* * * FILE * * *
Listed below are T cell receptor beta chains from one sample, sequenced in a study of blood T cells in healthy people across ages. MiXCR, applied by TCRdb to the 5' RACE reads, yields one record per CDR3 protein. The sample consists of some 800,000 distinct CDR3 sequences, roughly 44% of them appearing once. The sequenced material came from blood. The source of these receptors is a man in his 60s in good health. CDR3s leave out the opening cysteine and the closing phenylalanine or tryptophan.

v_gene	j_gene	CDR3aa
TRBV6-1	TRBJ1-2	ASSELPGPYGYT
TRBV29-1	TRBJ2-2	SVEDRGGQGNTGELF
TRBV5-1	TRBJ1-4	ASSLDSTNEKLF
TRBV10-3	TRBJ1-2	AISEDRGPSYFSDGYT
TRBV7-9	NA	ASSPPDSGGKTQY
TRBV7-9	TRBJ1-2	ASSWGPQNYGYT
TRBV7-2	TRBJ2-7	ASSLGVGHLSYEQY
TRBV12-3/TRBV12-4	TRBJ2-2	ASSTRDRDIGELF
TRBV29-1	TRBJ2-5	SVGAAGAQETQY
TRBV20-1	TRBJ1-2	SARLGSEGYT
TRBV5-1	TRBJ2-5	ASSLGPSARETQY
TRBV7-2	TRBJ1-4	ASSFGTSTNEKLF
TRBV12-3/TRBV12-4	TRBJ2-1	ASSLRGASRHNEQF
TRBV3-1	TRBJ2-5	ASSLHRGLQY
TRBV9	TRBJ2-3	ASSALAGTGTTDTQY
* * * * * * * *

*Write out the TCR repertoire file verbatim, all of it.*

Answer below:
Listed below are T cell receptor beta chains from one sample, sequenced in a study of blood T cells in healthy people across ages. MiXCR, applied by TCRdb to the 5' RACE reads, yields one record per CDR3 protein. The sample consists of some 800,000 distinct CDR3 sequences, roughly 44% of them appearing once. The sequenced material came from blood. The source of these receptors is a man in his 60s in good health. CDR3s leave out the opening cysteine and the closing phenylalanine or tryptophan.

v_gene	j_gene	CDR3aa
TRBV6-1	TRBJ1-2	ASSELPGPYGYT
TRBV29-1	TRBJ2-2	SVEDRGGQGNTGELF
TRBV5-1	TRBJ1-4	ASSLDSTNEKLF
TRBV10-3	TRBJ1-2	AISEDRGPSYFSDGYT
TRBV7-9	NA	ASSPPDSGGKTQY
TRBV7-9	TRBJ1-2	ASSWGPQNYGYT
TRBV7-2	TRBJ2-7	ASSLGVGHLSYEQY
TRBV12-3/TRBV12-4	TRBJ2-2	ASSTRDRDIGELF
TRBV29-1	TRBJ2-5	SVGAAGAQETQY
TRBV20-1	TRBJ1-2	SARLGSEGYT
TRBV5-1	TRBJ2-5	ASSLGPSARETQY
TRBV7-2	TRBJ1-4	ASSFGTSTNEKLF
TRBV12-3/TRBV12-4	TRBJ2-1	ASSLRGASRHNEQF
TRBV3-1	TRBJ2-5	ASSLHRGLQY
TRBV9	TRBJ2-3	ASSALAGTGTTDTQY